Background: We recently identified a regulatory rheumatoid factor (regRF), the production
of which is associated with autoimmune disease resistance and remission. In studies of regRF in
the blood of healthy rats, spontaneous increases in the regRF level were noted. We suggest that in
the normal state, a mechanism exists for maintaining the activity of the pool of regRF-producing
lymphocytes at a level that makes it possible to control the expansion of autoreactive lymphocytes.
Objective: The purpose of this study was to test the hypothesis that the endogenous stimulator of
regRF production is Fc fragments of IgG that are formed upon exposure to the proteases of neutrophils.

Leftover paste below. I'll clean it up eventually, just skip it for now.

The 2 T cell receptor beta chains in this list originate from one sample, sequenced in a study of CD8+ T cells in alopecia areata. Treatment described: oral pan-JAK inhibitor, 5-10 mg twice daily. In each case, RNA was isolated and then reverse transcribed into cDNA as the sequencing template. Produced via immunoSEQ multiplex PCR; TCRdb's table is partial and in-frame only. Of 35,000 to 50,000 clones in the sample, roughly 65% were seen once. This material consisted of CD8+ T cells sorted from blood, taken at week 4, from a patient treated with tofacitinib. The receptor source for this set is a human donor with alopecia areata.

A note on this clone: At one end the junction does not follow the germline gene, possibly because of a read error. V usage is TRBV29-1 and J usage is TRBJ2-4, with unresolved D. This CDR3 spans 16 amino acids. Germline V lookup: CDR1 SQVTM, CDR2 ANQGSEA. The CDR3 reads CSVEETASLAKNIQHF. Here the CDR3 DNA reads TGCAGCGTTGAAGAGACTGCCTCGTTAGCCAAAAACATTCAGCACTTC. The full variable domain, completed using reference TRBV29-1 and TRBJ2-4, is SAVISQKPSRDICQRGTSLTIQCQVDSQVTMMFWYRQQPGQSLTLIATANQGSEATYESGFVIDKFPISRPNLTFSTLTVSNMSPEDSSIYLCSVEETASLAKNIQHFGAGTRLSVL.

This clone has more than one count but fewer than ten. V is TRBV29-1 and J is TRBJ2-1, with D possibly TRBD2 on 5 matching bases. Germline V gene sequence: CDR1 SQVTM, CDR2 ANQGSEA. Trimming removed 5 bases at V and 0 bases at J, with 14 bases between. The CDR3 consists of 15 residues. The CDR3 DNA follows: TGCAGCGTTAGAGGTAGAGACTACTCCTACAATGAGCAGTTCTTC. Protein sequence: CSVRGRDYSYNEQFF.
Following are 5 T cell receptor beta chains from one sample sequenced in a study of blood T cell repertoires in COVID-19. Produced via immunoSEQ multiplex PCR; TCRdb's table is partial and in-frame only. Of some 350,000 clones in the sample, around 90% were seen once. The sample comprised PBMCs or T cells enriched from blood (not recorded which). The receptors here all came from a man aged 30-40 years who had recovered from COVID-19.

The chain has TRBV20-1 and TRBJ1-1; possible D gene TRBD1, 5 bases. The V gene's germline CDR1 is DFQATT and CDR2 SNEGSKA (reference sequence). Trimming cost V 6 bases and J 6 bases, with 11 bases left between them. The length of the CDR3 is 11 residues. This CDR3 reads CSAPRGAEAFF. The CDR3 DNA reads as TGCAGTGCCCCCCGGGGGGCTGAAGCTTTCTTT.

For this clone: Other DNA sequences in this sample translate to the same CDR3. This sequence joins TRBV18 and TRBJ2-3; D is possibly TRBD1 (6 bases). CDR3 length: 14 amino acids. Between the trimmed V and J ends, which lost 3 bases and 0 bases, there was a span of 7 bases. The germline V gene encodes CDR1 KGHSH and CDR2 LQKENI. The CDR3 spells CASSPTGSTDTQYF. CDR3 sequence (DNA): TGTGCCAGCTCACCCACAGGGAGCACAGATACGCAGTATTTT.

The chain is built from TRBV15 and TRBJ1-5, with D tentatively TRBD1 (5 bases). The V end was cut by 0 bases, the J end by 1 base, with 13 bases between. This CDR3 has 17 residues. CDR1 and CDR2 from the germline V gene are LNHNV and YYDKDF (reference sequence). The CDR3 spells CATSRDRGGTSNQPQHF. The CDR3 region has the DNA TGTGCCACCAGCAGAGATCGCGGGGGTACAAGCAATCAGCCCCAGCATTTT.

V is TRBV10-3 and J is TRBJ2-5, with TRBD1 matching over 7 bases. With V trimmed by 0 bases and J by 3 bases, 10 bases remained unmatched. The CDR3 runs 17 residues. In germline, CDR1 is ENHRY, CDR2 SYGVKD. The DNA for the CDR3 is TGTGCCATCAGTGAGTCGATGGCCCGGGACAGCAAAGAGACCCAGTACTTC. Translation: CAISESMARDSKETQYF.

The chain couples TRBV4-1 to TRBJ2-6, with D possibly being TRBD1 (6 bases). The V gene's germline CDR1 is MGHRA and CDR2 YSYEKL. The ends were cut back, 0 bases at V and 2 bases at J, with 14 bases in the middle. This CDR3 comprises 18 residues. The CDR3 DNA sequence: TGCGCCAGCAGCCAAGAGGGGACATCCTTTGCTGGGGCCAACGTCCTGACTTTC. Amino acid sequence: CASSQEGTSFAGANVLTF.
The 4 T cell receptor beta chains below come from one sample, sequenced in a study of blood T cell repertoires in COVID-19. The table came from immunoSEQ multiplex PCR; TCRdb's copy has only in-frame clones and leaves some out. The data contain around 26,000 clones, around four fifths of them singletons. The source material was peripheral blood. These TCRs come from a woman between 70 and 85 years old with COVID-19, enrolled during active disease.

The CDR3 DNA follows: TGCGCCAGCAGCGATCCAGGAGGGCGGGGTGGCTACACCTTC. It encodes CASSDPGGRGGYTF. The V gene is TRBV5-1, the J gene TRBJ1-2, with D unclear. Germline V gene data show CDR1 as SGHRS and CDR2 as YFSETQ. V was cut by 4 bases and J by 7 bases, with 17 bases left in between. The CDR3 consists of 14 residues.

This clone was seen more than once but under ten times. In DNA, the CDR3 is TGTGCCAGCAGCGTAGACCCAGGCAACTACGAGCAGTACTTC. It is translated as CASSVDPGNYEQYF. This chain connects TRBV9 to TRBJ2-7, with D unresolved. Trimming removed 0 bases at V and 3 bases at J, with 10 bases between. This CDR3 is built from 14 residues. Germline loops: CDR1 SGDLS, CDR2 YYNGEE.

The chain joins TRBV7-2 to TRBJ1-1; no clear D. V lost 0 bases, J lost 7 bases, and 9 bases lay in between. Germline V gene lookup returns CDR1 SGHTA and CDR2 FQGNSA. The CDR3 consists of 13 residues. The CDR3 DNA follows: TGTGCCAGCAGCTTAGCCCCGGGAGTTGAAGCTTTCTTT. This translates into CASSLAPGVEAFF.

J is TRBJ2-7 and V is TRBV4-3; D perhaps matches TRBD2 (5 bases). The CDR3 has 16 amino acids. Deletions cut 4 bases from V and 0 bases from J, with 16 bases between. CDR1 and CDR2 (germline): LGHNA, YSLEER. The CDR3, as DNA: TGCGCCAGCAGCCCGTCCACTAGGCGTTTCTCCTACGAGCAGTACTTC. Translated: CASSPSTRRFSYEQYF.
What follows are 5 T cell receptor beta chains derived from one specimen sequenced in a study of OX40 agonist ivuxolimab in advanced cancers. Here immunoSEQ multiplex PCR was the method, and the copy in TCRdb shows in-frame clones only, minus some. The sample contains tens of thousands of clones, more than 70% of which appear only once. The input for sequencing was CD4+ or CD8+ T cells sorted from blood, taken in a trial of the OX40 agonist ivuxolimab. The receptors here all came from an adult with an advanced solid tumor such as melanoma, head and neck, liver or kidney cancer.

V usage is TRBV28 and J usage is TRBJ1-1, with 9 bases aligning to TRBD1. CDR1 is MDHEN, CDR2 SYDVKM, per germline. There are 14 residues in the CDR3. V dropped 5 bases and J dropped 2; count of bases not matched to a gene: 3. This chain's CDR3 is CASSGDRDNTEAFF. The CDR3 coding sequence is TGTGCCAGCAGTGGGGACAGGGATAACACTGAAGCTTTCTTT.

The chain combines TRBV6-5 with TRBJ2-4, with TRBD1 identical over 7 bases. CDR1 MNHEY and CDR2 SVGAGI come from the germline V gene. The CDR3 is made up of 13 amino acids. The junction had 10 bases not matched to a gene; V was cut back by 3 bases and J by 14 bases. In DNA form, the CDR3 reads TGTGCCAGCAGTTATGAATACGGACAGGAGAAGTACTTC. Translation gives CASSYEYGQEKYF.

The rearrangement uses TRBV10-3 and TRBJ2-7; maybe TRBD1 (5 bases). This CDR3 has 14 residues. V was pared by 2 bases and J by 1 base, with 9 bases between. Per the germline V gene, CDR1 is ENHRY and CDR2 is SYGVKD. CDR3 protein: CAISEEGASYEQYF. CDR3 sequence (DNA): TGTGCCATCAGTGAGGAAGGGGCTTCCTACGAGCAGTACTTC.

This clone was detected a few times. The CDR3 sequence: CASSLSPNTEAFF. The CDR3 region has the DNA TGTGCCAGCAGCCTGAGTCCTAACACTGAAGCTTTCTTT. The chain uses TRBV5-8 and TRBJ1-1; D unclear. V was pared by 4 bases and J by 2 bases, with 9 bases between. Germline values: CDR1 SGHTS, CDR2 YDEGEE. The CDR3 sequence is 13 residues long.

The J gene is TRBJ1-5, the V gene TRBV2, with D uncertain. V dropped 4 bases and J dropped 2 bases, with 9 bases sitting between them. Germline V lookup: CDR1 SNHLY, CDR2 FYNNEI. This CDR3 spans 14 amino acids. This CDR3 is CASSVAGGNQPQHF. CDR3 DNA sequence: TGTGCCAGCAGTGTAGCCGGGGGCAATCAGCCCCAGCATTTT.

Results: Injection of Salmonella typhi LPS caused neutrophilic leukocytosis in the rats, followed by
elevated level of regRF. Neutrophils were obtained from LPS-treated rats and then treated with LPS
in vitro to degranulate them to form pre-split IgG that exposes antigenic determinants for regRF. A
condition required for Fc fragments to be formed by neutrophils is that the pre-split IgG must be
treated with a thiol reducing agent. Antigenic determinants for regRF were retained by Fc fragments
Conclusion: Thus, the pre-split IgG and Fc fragments of IgG formed by LPS-activated neutrophils
are the potential physiological activators of regRF production.